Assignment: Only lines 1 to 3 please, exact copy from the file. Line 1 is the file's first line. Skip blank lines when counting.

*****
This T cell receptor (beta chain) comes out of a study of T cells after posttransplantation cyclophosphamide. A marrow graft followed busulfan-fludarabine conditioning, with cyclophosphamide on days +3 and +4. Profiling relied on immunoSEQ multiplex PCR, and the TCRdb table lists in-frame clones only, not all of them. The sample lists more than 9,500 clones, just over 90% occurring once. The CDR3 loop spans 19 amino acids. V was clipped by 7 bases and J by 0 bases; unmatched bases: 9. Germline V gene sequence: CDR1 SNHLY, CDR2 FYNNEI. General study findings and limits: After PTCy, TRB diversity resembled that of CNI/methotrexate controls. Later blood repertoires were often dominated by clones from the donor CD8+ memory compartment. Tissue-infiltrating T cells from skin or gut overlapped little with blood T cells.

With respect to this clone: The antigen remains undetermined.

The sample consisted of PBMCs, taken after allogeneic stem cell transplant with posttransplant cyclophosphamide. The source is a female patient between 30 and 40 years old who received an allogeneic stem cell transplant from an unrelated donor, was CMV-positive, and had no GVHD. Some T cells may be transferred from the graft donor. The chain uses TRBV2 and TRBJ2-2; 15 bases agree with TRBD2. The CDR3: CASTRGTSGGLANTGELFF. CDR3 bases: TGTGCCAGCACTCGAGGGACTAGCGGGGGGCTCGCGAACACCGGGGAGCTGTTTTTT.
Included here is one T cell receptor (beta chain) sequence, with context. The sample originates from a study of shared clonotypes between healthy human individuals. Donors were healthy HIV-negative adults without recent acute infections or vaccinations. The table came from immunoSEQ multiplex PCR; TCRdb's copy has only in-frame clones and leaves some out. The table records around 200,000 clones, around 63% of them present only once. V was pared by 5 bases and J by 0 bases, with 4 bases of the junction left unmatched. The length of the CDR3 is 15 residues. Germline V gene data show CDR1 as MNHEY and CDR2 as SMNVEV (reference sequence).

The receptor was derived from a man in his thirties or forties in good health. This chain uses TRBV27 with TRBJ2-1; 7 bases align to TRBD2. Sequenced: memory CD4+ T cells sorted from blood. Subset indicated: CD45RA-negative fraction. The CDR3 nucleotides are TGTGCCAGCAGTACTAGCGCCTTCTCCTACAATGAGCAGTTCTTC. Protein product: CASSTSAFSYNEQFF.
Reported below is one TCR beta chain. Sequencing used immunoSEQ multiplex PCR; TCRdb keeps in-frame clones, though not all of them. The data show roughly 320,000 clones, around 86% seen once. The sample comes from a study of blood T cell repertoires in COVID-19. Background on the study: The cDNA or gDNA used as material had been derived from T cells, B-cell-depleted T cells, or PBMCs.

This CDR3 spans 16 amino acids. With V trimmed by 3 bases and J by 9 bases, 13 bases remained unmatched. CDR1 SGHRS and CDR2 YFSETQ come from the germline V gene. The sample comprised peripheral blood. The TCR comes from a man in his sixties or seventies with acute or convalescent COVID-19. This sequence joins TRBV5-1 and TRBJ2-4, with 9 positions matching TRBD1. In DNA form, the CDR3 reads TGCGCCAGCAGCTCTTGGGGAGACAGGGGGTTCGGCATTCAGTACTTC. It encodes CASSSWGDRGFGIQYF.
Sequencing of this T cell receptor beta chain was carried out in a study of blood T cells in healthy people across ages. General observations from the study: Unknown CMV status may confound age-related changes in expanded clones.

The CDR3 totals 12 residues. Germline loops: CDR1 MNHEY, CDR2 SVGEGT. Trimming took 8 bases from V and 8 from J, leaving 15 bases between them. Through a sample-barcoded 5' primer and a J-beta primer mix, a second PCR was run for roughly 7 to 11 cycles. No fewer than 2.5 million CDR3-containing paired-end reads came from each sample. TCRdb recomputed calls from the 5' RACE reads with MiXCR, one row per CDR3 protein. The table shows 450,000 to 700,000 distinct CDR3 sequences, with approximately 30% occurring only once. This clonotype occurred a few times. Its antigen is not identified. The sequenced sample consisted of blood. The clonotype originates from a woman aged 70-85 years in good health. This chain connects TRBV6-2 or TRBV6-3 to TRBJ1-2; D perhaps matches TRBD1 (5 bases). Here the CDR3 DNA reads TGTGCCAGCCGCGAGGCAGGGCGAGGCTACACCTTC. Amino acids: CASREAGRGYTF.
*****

This T cell receptor (beta chain) comes out of a study of T cells after posttransplantation cyclophosphamide. A marrow graft followed busulfan-fludarabine conditioning, with cyclophosphamide on days +3 and +4. Profiling relied on immunoSEQ multiplex PCR, and the TCRdb table lists in-frame clones only, not all of them. The sample lists more than 9,500 clones, just over 90% occurring once. The CDR3 loop spans 19 amino acids. V was clipped by 7 bases and J by 0 bases; unmatched bases: 9. Germline V gene sequence: CDR1 SNHLY, CDR2 FYNNEI. General study findings and limits: After PTCy, TRB diversity resembled that of CNI/methotrexate controls. Later blood repertoires were often dominated by clones from the donor CD8+ memory compartment. Tissue-infiltrating T cells from skin or gut overlapped little with blood T cells.

With respect to this clone: The antigen remains undetermined.

The sample consisted of PBMCs, taken after allogeneic stem cell transplant with posttransplant cyclophosphamide. The source is a female patient between 30 and 40 years old who received an allogeneic stem cell transplant from an unrelated donor, was CMV-positive, and had no GVHD. Some T cells may be transferred from the graft donor. The chain uses TRBV2 and TRBJ2-2; 15 bases agree with TRBD2. The CDR3: CASTRGTSGGLANTGELFF. CDR3 bases: TGTGCCAGCACTCGAGGGACTAGCGGGGGGCTCGCGAACACCGGGGAGCTGTTTTTT.